input, standard output and standard error file handles, respectively.
Valid values are PIPE, an existing file descriptor (a positive
integer), an existing file object, and None. PIPE indicates that a new
pipe to the child should be created. With None, no redirection will
occur; the child's file handles will be inherited from the parent.
Additionally, stderr can be STDOUT, which indicates that the stderr
data from the applications should be captured into the same file
handle as for stdout.
</quote>
so, it seems to me that if I would know how to write a file object,
then I could write one that prefixes each line, and that would be
fine, no? I don't see how this would necessitate waiting for p.py's
termination, or matter that it is a different process. I just don't
know how to create a file object.

Thanks & Bye,

TD

Nov 21 '08 #4

P: n/a
th********@gmail.com wrote:
...
so, it seems to me that if I would know how to write a file object,
then I could write one that prefixes each line, and that would be
fine, no? I don't see how this would necessitate waiting for p.py's
termination, or matter that it is a different process. I just don't
know how to create a file object.
Duck typing to the rescue: Here's a simple file object for writing:

class MyFunkyOutput(object):
def write(self, sometext):
print repr(sometext)
def close(self):
pass

outputter = MyFunkyOutput()
print >>outputter, 1,'a', 43
Nov 21 '08 #5

P: n/a
th********@gmail.com wrote:
On Nov 21, 8:50 pm, Scott David Daniels <Scott.Dani...@Acm.Orgwrote:
>thedsad...@gmail.com wrote:
>> Hello,
I'm launching a script as follows:
<code>
p = subprocess.Popen(['./p.py', 'aa'])
p.wait()
</code>
If p.py writes to sys.stdout, then it is shown on the console....
You seem to be missing the fact that ./py is run in a different process.
The "sys.stdout" that p.py uses is different from that in the program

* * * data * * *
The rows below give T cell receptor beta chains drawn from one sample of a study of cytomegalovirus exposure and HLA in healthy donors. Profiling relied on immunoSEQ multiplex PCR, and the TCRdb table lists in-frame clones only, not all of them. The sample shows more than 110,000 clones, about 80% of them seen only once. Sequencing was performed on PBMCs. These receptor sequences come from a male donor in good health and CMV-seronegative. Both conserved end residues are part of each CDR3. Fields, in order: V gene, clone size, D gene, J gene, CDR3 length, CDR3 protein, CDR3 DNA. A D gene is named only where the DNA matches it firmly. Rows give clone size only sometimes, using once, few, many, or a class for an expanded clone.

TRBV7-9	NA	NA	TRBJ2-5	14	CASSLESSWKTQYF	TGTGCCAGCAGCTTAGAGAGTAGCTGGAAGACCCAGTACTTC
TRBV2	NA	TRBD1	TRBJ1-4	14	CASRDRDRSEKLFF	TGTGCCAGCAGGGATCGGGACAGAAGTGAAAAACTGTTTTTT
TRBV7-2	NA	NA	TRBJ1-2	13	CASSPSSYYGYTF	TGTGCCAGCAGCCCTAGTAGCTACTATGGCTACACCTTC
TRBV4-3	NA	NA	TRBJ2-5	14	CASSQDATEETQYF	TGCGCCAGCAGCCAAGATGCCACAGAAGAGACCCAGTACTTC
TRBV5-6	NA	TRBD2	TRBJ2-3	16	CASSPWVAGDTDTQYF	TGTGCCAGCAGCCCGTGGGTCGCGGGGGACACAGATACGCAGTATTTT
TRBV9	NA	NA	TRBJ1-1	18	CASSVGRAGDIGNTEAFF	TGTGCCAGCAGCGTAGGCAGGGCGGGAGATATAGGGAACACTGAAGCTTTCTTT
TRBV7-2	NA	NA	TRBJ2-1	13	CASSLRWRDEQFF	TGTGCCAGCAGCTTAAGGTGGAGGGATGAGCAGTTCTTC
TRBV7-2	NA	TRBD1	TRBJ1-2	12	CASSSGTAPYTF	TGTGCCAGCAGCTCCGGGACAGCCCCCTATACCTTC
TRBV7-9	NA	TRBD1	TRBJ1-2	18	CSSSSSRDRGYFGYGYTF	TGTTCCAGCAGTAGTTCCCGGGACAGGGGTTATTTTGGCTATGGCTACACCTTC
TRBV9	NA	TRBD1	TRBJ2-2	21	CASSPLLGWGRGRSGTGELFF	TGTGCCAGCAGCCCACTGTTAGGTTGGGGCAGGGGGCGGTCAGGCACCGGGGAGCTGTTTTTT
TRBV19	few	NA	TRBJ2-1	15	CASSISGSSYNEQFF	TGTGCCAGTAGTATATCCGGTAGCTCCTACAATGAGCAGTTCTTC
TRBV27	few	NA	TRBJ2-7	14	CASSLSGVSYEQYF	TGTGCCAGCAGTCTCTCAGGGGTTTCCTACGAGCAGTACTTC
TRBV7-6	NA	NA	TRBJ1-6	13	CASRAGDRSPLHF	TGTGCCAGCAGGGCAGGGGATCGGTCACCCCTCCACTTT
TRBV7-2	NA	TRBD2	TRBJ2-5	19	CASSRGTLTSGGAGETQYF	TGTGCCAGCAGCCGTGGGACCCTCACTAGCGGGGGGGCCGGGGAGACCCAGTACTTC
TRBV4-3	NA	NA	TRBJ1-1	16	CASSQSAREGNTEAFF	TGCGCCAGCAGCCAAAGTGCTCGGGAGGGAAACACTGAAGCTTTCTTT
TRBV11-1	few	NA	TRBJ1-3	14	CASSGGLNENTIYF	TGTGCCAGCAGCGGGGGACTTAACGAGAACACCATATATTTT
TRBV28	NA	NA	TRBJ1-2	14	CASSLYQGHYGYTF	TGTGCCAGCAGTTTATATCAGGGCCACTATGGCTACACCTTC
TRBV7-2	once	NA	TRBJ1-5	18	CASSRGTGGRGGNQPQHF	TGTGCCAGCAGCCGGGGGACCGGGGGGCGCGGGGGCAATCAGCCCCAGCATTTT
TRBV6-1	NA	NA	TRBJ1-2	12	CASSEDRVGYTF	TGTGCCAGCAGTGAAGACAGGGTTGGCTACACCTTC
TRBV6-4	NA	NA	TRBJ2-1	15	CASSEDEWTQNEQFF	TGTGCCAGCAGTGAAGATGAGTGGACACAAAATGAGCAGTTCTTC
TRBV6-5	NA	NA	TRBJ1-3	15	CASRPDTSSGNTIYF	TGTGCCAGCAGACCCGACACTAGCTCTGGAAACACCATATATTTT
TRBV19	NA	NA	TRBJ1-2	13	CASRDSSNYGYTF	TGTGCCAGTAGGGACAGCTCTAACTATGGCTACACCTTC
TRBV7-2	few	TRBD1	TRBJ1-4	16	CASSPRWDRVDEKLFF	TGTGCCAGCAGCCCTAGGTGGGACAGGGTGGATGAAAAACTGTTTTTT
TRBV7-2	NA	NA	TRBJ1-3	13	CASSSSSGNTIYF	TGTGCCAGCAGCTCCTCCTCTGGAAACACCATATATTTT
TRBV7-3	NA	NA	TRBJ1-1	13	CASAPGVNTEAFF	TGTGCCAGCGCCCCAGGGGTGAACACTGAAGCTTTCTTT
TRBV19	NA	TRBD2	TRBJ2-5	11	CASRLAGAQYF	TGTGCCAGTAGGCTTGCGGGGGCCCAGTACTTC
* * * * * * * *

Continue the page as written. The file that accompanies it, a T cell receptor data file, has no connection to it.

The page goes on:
calling Popen. In fact, it could be using a different Python. The
situation is really similar to
p = subprocess.Popen([<basic program>, 'aa'])
in that you have no way to "muck with the guts" of the subprocess, you
can only post-process its output.

--Scott David Daniels
Scott.Dani...@Acm.Org


Hello,

Thanks Diez & Scott for your replies.

The subprocess.Popen documentation states, concerning the stding,
stdout, stderr, arguments, that:
<quote>
stdin, stdout and stderr specify the executed programs' standard
input, standard output and standard error file handles, respectively.
Valid values are PIPE, an existing file descriptor (a positive
integer), an existing file object, and None. PIPE indicates that a new
pipe to the child should be created. With None, no redirection will
occur; the child's file handles will be inherited from the parent.
Additionally, stderr can be STDOUT, which indicates that the stderr
data from the applications should be captured into the same file
handle as for stdout.
</quote>
so, it seems to me that if I would know how to write a file object,
then I could write one that prefixes each line, and that would be
fine, no? I don't see how this would necessitate waiting for p.py's
termination, or matter that it is a different process. I just don't
know how to create a file object.
It was an astute observation that you could provide your own "file-like
object" as the output for the subprocess. However, you may find that due
to buffering effects the subprocess's output doesn't get completely
intermingled with the calling process's output.

Although you can specify "unbuffered", which is the default for
subprocess.popen, I don't believe this guarantees that the subprocess
itself won't perform buffering. Others may know better.

regards
Steve
--
Steve Holden +1 571 484 6266 +1 800 494 3119
Holden Web LLC http://www.holdenweb.com/

Nov 21 '08 #6